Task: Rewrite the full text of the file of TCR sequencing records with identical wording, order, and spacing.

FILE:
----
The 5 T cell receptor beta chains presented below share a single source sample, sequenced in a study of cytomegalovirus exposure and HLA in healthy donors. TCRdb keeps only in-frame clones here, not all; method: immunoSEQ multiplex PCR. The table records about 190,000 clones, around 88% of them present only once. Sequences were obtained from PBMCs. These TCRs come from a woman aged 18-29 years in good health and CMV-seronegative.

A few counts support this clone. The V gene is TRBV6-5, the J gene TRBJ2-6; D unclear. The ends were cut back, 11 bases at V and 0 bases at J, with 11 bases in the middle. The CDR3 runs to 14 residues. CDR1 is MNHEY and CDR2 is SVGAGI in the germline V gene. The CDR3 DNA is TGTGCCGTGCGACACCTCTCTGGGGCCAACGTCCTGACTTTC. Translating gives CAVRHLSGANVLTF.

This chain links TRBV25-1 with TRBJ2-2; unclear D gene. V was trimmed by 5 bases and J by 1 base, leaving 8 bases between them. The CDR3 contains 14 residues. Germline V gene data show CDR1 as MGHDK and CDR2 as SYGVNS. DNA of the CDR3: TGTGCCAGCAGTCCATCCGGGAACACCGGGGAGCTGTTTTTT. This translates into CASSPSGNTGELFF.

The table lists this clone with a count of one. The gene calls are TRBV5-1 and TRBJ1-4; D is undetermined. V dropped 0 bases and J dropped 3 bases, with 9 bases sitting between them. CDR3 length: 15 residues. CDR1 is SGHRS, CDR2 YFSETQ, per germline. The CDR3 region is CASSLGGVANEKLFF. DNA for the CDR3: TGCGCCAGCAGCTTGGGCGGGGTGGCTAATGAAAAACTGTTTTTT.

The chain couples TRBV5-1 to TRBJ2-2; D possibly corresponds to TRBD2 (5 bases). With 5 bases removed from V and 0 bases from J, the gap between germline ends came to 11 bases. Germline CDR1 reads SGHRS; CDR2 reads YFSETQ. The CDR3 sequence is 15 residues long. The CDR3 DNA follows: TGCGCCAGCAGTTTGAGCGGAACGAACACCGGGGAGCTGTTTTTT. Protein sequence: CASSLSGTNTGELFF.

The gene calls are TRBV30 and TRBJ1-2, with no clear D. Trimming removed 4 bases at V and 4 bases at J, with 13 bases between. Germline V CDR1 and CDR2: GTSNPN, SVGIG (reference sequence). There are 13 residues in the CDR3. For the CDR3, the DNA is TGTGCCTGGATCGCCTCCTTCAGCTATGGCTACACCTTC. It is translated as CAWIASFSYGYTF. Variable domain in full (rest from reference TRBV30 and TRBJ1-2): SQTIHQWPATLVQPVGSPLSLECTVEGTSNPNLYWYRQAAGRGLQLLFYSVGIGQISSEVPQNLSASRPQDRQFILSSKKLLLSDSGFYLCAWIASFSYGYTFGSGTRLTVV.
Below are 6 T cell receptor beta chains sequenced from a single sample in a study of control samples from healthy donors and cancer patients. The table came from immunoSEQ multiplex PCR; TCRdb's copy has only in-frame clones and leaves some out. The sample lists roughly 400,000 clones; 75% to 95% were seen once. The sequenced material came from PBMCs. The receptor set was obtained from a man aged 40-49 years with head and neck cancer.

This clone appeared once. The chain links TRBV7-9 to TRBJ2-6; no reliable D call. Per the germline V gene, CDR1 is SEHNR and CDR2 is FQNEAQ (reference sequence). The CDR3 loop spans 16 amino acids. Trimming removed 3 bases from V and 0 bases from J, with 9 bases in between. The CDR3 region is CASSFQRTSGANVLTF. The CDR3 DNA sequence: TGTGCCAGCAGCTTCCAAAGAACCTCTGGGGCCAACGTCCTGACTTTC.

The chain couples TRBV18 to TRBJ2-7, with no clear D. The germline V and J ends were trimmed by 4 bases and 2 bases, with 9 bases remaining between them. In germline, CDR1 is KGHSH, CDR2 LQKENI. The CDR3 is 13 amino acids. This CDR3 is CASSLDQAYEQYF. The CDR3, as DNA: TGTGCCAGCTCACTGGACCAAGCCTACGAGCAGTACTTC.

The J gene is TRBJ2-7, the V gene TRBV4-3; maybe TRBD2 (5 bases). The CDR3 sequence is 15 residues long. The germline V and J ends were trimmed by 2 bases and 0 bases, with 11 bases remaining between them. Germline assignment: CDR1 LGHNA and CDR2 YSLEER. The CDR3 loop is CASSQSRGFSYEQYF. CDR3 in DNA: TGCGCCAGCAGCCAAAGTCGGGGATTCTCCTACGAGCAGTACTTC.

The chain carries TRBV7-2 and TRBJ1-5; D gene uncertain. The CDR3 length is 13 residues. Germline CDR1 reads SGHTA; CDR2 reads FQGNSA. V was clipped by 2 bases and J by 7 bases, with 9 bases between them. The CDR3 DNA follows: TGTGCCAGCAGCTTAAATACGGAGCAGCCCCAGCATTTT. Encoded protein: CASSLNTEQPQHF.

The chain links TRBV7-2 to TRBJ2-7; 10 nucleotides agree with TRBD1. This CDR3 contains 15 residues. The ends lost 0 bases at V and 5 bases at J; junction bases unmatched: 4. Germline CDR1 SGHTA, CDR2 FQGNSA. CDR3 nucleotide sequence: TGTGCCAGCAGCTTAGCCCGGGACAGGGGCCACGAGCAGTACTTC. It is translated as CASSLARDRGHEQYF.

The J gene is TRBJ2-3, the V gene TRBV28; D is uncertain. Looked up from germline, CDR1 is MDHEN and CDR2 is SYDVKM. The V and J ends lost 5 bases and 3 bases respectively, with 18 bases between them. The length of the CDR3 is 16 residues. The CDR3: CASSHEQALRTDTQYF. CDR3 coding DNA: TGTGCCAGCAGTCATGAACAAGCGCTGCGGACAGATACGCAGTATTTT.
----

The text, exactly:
The 5 T cell receptor beta chains presented below share a single source sample, sequenced in a study of cytomegalovirus exposure and HLA in healthy donors. TCRdb keeps only in-frame clones here, not all; method: immunoSEQ multiplex PCR. The table records about 190,000 clones, around 88% of them present only once. Sequences were obtained from PBMCs. These TCRs come from a woman aged 18-29 years in good health and CMV-seronegative.

A few counts support this clone. The V gene is TRBV6-5, the J gene TRBJ2-6; D unclear. The ends were cut back, 11 bases at V and 0 bases at J, with 11 bases in the middle. The CDR3 runs to 14 residues. CDR1 is MNHEY and CDR2 is SVGAGI in the germline V gene. The CDR3 DNA is TGTGCCGTGCGACACCTCTCTGGGGCCAACGTCCTGACTTTC. Translating gives CAVRHLSGANVLTF.

This chain links TRBV25-1 with TRBJ2-2; unclear D gene. V was trimmed by 5 bases and J by 1 base, leaving 8 bases between them. The CDR3 contains 14 residues. Germline V gene data show CDR1 as MGHDK and CDR2 as SYGVNS. DNA of the CDR3: TGTGCCAGCAGTCCATCCGGGAACACCGGGGAGCTGTTTTTT. This translates into CASSPSGNTGELFF.

The table lists this clone with a count of one. The gene calls are TRBV5-1 and TRBJ1-4; D is undetermined. V dropped 0 bases and J dropped 3 bases, with 9 bases sitting between them. CDR3 length: 15 residues. CDR1 is SGHRS, CDR2 YFSETQ, per germline. The CDR3 region is CASSLGGVANEKLFF. DNA for the CDR3: TGCGCCAGCAGCTTGGGCGGGGTGGCTAATGAAAAACTGTTTTTT.

The chain couples TRBV5-1 to TRBJ2-2; D possibly corresponds to TRBD2 (5 bases). With 5 bases removed from V and 0 bases from J, the gap between germline ends came to 11 bases. Germline CDR1 reads SGHRS; CDR2 reads YFSETQ. The CDR3 sequence is 15 residues long. The CDR3 DNA follows: TGCGCCAGCAGTTTGAGCGGAACGAACACCGGGGAGCTGTTTTTT. Protein sequence: CASSLSGTNTGELFF.

The gene calls are TRBV30 and TRBJ1-2, with no clear D. Trimming removed 4 bases at V and 4 bases at J, with 13 bases between. Germline V CDR1 and CDR2: GTSNPN, SVGIG (reference sequence). There are 13 residues in the CDR3. For the CDR3, the DNA is TGTGCCTGGATCGCCTCCTTCAGCTATGGCTACACCTTC. It is translated as CAWIASFSYGYTF. Variable domain in full (rest from reference TRBV30 and TRBJ1-2): SQTIHQWPATLVQPVGSPLSLECTVEGTSNPNLYWYRQAAGRGLQLLFYSVGIGQISSEVPQNLSASRPQDRQFILSSKKLLLSDSGFYLCAWIASFSYGYTFGSGTRLTVV.
Below are 6 T cell receptor beta chains sequenced from a single sample in a study of control samples from healthy donors and cancer patients. The table came from immunoSEQ multiplex PCR; TCRdb's copy has only in-frame clones and leaves some out. The sample lists roughly 400,000 clones; 75% to 95% were seen once. The sequenced material came from PBMCs. The receptor set was obtained from a man aged 40-49 years with head and neck cancer.

This clone appeared once. The chain links TRBV7-9 to TRBJ2-6; no reliable D call. Per the germline V gene, CDR1 is SEHNR and CDR2 is FQNEAQ (reference sequence). The CDR3 loop spans 16 amino acids. Trimming removed 3 bases from V and 0 bases from J, with 9 bases in between. The CDR3 region is CASSFQRTSGANVLTF. The CDR3 DNA sequence: TGTGCCAGCAGCTTCCAAAGAACCTCTGGGGCCAACGTCCTGACTTTC.

The chain couples TRBV18 to TRBJ2-7, with no clear D. The germline V and J ends were trimmed by 4 bases and 2 bases, with 9 bases remaining between them. In germline, CDR1 is KGHSH, CDR2 LQKENI. The CDR3 is 13 amino acids. This CDR3 is CASSLDQAYEQYF. The CDR3, as DNA: TGTGCCAGCTCACTGGACCAAGCCTACGAGCAGTACTTC.

The J gene is TRBJ2-7, the V gene TRBV4-3; maybe TRBD2 (5 bases). The CDR3 sequence is 15 residues long. The germline V and J ends were trimmed by 2 bases and 0 bases, with 11 bases remaining between them. Germline assignment: CDR1 LGHNA and CDR2 YSLEER. The CDR3 loop is CASSQSRGFSYEQYF. CDR3 in DNA: TGCGCCAGCAGCCAAAGTCGGGGATTCTCCTACGAGCAGTACTTC.

The chain carries TRBV7-2 and TRBJ1-5; D gene uncertain. The CDR3 length is 13 residues. Germline CDR1 reads SGHTA; CDR2 reads FQGNSA. V was clipped by 2 bases and J by 7 bases, with 9 bases between them. The CDR3 DNA follows: TGTGCCAGCAGCTTAAATACGGAGCAGCCCCAGCATTTT. Encoded protein: CASSLNTEQPQHF.

The chain links TRBV7-2 to TRBJ2-7; 10 nucleotides agree with TRBD1. This CDR3 contains 15 residues. The ends lost 0 bases at V and 5 bases at J; junction bases unmatched: 4. Germline CDR1 SGHTA, CDR2 FQGNSA. CDR3 nucleotide sequence: TGTGCCAGCAGCTTAGCCCGGGACAGGGGCCACGAGCAGTACTTC. It is translated as CASSLARDRGHEQYF.

The J gene is TRBJ2-3, the V gene TRBV28; D is uncertain. Looked up from germline, CDR1 is MDHEN and CDR2 is SYDVKM. The V and J ends lost 5 bases and 3 bases respectively, with 18 bases between them. The length of the CDR3 is 16 residues. The CDR3: CASSHEQALRTDTQYF. CDR3 coding DNA: TGTGCCAGCAGTCATGAACAAGCGCTGCGGACAGATACGCAGTATTTT.